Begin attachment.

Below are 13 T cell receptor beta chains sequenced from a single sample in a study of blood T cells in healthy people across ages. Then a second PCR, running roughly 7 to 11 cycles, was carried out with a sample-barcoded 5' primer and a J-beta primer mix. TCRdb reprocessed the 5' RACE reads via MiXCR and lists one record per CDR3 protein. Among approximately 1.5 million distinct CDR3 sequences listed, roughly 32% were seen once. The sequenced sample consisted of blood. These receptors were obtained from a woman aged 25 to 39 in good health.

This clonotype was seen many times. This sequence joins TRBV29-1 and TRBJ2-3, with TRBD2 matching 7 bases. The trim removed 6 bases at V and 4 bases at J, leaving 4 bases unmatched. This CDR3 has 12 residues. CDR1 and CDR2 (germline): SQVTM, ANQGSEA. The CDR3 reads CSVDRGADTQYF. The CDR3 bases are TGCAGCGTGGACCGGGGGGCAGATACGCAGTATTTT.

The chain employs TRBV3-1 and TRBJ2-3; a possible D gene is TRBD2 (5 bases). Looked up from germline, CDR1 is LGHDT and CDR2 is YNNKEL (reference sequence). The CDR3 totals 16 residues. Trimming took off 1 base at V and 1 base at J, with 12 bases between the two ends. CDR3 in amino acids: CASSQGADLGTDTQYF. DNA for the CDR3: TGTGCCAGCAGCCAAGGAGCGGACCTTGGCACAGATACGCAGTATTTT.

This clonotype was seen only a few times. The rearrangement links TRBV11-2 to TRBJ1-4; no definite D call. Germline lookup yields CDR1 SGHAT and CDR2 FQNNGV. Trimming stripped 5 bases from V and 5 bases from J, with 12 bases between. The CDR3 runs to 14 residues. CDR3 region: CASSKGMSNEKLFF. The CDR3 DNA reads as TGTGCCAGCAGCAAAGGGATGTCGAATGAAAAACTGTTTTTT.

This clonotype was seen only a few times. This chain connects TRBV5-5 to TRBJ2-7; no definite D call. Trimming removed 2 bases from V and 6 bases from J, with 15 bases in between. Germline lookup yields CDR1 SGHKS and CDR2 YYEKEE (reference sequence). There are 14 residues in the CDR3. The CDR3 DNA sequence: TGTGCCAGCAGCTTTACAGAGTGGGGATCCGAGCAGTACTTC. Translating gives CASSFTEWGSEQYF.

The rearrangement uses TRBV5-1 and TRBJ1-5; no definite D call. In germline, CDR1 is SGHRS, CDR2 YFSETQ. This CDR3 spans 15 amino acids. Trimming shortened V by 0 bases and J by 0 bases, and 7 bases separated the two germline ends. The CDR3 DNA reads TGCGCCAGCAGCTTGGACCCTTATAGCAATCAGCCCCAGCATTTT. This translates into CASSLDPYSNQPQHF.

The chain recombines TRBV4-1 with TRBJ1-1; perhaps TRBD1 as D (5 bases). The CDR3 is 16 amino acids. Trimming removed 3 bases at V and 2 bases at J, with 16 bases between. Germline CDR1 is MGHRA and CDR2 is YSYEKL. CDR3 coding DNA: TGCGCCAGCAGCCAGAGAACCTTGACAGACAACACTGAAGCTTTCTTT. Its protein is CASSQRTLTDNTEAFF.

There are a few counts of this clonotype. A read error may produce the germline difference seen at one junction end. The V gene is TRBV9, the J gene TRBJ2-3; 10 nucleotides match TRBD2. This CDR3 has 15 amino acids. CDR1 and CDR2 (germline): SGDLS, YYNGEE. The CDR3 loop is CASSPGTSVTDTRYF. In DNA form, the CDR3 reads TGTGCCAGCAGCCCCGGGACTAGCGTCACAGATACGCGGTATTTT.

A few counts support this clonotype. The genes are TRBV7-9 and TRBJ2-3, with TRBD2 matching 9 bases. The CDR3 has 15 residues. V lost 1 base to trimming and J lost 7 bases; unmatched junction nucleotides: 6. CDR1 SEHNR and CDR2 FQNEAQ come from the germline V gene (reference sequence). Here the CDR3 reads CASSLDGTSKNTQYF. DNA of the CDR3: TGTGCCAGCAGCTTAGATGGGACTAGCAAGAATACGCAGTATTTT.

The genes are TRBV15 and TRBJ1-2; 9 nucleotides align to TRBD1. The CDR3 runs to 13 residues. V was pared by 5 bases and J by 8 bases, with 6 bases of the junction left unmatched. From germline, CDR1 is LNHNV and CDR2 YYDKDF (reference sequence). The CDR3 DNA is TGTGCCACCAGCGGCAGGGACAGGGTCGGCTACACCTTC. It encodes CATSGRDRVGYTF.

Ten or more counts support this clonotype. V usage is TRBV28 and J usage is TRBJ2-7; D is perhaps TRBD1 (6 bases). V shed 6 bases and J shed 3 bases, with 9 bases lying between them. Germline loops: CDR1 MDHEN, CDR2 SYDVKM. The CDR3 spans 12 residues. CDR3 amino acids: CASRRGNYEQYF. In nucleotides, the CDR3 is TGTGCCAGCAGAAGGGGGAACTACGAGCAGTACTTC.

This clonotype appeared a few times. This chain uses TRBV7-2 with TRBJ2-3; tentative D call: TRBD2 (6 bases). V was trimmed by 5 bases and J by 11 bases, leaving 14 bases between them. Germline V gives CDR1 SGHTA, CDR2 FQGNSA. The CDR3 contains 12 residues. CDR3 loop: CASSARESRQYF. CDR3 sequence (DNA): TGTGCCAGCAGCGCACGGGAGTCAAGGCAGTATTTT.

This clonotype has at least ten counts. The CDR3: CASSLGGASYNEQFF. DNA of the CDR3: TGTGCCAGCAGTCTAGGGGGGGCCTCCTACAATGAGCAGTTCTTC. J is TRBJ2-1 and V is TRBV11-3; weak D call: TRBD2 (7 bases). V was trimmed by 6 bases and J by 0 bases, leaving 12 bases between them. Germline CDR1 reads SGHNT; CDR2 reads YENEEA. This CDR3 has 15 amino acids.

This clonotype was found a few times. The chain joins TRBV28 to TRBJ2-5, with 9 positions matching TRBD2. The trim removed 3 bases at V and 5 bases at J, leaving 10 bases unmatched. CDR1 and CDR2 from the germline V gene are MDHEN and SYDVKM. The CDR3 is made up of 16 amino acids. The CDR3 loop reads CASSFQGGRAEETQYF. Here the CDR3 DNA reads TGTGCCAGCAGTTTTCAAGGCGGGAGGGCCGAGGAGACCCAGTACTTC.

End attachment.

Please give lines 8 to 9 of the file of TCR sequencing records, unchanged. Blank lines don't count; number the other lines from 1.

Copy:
There are a few counts of this clonotype. A read error may produce the germline difference seen at one junction end. The V gene is TRBV9, the J gene TRBJ2-3; 10 nucleotides match TRBD2. This CDR3 has 15 amino acids. CDR1 and CDR2 (germline): SGDLS, YYNGEE. The CDR3 loop is CASSPGTSVTDTRYF. In DNA form, the CDR3 reads TGTGCCAGCAGCCCCGGGACTAGCGTCACAGATACGCGGTATTTT.

A few counts support this clonotype. The genes are TRBV7-9 and TRBJ2-3, with TRBD2 matching 9 bases. The CDR3 has 15 residues. V lost 1 base to trimming and J lost 7 bases; unmatched junction nucleotides: 6. CDR1 SEHNR and CDR2 FQNEAQ come from the germline V gene (reference sequence). Here the CDR3 reads CASSLDGTSKNTQYF. DNA of the CDR3: TGTGCCAGCAGCTTAGATGGGACTAGCAAGAATACGCAGTATTTT.